‘Eminent Outlaws: The Gay Writers Who Changed America’
March 17, 2012
Eminent Outlaws: The Gay Writers Who Changed America
by Christopher Bram
A few weeks ago, in my neighbourhood gay bar, a 26-year-old teacher from Texas, in New York for a few days, asked where he should go out. Well, I said, if he hadn’t already, the Stonewall obviously.
What was the Stonewall, he asked. The Stonewall Inn, where the riots happened in 1969, foundation point of the modern gay rights movement: that Stonewall. He shook his head, nonplussed. I gave him directions, perhaps a little too sternly.
An awareness of gay history was one of those things, 20 years ago, that came with your first kiss. In the days when even the most basic equalities were denied, the lessons and inspirations of history, those who battled before you, were touchstones. In a more equal age, their examples have faded. They must not. The battle over marriage equality, the appalling homophobia in the GOP caucuses in the US, the tragedies of gay teen suicides: all show that, despite the presence of gays in prime time, the lessons of gay history are still vital and necessary.
In Gay Life Stories, the historian Robert Aldrich has amassed a series of pen portraits of figures from history known or reputed to have been gay: Khnumhotep and Niankhkhnum, immortalised in stone carvings dating from 2,400BCE, staring into each other’s eyes; the Old Testament tale of loyalty and love between David and Jonathan; Sappho. In the early tales Aldrich accepts that we don’t know if the protagonists were gay, but their stories embody a freighted same-sex intimacy.
This dutiful and dry compendium embraces figures as diverse as Oscar Wilde and Frederick the Great. There are no startling revelations, but Aldrich includes people you may not have heard of — a Japanese lesbian writer called Nobuko Yoshiya — and his choices become eclectic. Del Martin, one of the leading lesbian activists of contemporary times, who died in 2008 having finally married her partner Phyllis Lyon (before gay marriage was made illegal again in California), sums up the bravery and resourcefulness of Aldrich’s subjects in times before gay rights, even categories of sexuality, were enshrined: “We’ve had to invent our lives as we went along.”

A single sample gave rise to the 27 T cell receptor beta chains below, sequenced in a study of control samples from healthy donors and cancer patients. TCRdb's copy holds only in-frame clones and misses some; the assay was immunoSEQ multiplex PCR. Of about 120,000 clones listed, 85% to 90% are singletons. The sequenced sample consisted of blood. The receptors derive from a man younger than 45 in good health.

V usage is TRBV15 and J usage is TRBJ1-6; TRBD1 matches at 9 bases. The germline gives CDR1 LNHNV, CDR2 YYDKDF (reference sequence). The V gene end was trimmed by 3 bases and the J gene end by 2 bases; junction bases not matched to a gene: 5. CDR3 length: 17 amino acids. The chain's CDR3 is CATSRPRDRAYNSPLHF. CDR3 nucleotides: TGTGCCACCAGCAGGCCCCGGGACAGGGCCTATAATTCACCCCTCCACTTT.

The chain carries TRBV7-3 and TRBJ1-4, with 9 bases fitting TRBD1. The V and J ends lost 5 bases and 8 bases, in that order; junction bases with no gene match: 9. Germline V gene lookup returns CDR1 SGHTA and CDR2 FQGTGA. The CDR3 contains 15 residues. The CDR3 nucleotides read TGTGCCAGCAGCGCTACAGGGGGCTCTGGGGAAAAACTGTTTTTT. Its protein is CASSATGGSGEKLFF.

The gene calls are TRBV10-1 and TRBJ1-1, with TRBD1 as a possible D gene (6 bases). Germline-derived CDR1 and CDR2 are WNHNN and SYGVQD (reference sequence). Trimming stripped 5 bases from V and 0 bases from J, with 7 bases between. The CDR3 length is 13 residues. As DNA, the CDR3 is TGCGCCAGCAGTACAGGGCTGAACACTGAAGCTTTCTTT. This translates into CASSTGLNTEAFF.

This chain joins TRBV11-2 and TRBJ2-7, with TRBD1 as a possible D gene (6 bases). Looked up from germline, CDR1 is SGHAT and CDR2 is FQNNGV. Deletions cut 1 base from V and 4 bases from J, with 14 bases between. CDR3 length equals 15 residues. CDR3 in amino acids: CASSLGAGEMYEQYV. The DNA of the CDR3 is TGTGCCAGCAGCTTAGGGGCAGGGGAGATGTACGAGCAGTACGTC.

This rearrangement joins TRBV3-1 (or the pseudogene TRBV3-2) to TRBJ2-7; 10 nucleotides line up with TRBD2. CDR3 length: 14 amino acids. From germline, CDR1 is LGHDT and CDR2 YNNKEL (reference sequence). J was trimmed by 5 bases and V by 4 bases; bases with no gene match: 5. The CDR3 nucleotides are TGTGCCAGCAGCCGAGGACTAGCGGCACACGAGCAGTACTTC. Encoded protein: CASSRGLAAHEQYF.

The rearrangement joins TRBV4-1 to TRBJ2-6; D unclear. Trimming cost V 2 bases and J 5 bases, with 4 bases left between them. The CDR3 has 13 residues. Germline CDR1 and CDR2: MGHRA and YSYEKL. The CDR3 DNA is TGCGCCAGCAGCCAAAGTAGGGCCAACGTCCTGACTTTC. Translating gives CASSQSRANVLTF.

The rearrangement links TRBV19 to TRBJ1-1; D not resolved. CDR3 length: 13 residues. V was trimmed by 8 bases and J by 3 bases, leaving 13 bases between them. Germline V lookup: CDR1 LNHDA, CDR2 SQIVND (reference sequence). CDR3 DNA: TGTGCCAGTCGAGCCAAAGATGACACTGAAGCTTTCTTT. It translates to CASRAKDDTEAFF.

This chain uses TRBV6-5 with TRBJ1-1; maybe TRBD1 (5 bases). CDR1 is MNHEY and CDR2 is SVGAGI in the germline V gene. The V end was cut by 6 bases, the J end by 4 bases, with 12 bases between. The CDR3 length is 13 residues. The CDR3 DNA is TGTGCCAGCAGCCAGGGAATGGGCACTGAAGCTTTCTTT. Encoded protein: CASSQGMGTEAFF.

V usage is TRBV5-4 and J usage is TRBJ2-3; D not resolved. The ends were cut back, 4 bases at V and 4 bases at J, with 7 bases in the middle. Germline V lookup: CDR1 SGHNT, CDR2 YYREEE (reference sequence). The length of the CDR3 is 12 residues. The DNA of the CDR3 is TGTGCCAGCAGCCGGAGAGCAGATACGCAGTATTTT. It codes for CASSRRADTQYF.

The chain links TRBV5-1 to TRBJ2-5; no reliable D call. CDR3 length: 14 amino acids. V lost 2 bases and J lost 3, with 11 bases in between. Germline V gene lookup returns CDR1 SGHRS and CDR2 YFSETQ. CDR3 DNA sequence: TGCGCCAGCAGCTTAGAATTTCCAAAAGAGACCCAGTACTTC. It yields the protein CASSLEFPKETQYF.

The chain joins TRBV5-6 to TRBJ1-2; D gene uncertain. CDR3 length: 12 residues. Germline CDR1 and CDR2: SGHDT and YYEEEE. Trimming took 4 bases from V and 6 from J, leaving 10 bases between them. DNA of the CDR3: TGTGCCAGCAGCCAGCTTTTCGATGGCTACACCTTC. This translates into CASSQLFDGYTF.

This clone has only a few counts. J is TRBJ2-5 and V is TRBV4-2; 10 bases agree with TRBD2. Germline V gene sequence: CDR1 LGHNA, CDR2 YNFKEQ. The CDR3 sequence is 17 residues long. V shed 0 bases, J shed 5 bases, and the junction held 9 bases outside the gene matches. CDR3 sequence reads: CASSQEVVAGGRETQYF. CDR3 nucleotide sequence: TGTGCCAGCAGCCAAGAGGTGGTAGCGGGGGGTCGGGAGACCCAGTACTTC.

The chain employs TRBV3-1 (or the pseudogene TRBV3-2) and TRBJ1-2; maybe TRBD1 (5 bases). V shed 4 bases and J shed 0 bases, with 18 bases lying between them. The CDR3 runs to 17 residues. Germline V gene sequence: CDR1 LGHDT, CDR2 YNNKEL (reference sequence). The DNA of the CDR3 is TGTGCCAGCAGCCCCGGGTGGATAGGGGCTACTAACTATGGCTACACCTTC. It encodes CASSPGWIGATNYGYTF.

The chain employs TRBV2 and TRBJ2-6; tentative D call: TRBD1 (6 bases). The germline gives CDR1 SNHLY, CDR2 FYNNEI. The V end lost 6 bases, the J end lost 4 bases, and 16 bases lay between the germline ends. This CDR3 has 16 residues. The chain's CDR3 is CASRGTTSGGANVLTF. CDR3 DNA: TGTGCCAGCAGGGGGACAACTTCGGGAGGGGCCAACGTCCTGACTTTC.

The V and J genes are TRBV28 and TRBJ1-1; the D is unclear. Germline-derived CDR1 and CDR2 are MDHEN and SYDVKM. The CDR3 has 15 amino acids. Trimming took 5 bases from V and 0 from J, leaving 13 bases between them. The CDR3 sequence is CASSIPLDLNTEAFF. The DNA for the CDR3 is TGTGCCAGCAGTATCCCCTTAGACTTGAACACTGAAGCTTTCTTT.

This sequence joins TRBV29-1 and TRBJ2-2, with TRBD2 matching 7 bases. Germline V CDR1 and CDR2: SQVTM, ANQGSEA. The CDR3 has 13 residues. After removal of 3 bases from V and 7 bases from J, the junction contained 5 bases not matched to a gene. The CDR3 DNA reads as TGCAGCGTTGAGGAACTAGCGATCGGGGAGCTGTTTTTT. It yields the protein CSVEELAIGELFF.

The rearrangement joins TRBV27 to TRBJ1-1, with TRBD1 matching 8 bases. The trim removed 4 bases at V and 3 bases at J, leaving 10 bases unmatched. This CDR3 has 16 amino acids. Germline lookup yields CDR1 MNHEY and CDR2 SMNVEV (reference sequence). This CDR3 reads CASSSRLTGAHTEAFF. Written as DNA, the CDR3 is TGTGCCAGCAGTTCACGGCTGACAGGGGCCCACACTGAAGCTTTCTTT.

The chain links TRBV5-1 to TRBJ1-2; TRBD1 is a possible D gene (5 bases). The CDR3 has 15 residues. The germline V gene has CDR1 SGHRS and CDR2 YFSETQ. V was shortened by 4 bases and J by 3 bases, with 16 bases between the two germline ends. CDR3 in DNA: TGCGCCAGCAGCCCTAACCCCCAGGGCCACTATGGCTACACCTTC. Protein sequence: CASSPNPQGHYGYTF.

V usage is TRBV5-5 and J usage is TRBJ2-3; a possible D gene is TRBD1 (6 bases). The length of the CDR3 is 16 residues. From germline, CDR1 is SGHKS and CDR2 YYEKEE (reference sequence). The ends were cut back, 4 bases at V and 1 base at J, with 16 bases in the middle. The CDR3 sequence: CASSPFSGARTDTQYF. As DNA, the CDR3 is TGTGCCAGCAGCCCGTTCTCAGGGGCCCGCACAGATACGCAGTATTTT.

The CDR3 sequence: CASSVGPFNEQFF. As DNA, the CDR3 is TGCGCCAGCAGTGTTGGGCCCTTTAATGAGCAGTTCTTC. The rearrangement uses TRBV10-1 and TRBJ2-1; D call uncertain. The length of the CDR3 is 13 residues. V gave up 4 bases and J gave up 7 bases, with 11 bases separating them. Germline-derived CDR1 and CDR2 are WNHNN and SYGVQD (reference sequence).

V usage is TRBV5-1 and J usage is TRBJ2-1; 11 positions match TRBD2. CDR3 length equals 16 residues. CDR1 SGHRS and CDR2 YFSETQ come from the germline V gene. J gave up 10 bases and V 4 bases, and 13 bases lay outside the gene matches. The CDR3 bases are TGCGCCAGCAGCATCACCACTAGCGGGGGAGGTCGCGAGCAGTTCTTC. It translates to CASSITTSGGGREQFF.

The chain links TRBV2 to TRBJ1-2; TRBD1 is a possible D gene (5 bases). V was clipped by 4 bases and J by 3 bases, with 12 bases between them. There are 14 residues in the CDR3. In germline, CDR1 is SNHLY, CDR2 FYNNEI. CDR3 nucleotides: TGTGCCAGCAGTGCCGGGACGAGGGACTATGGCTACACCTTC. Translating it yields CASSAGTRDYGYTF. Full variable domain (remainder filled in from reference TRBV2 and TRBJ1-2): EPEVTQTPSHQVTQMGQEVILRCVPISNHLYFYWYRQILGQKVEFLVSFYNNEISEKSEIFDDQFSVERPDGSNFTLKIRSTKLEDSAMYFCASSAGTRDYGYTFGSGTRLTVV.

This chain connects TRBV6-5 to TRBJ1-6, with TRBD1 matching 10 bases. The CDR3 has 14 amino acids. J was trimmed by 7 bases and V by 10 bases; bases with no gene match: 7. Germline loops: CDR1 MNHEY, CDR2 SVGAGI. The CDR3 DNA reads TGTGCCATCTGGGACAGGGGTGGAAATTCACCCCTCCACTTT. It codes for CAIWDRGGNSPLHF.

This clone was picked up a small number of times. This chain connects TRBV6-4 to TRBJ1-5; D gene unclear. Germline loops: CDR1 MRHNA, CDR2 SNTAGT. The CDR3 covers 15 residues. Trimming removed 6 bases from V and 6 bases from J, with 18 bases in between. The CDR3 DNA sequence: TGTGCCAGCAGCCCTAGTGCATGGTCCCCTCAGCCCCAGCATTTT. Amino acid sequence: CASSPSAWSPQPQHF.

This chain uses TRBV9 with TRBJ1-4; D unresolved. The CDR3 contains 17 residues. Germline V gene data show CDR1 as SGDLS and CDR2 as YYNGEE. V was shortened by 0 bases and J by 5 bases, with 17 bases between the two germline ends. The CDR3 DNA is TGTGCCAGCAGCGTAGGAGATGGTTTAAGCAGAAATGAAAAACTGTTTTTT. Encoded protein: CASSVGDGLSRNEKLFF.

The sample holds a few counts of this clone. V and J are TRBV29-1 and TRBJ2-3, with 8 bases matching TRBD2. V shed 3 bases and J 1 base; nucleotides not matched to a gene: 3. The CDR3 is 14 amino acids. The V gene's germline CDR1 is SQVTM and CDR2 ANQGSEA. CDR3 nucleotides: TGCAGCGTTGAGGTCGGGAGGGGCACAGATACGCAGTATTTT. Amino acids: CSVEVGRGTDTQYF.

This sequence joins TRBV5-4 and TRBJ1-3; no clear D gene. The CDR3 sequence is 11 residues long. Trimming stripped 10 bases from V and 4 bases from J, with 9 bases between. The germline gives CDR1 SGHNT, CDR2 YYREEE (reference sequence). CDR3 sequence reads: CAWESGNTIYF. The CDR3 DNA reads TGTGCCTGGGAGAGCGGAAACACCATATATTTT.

A similar principle underscores Eminent Outlaws: The Gay Writers Who Changed America, novelist Christopher Bram’s history of gay writers who, long before gay-themed movies and TV, shone torch beams out of the collective closet. Bram’s focus remains on the high-literary world: Gore Vidal, James Baldwin, Truman Capote and Christopher Isherwood, moving to the Beats, then writers such as Edmund White and Andrew Holleran, and post-liberation standard-bearers such as Tony Kushner, Armistead Maupin and Michael Cunningham. The book is at its most fun when it gets gossipy: Vidal and Capote’s sortie to a gay bath-house, for example. The past proves the richer area of study. Bram is clearsighted about his subjects: they were writers, and if they wrote revolutionary novels, such as Vidal’s The City and the Pillar, they were trying to rise above the pack.
Bram says, “This is not an all-inclusive, definitive literary history”, and it feels like a tour of personal favourites. One must query the absence of modern writers such as Dennis Cooper, or the lack of consideration given to the novels of John Preston. But his conclusion is resonant: we should not only never forget the work of these literary pioneers, we should read them, maybe over a drink, at the Stonewall.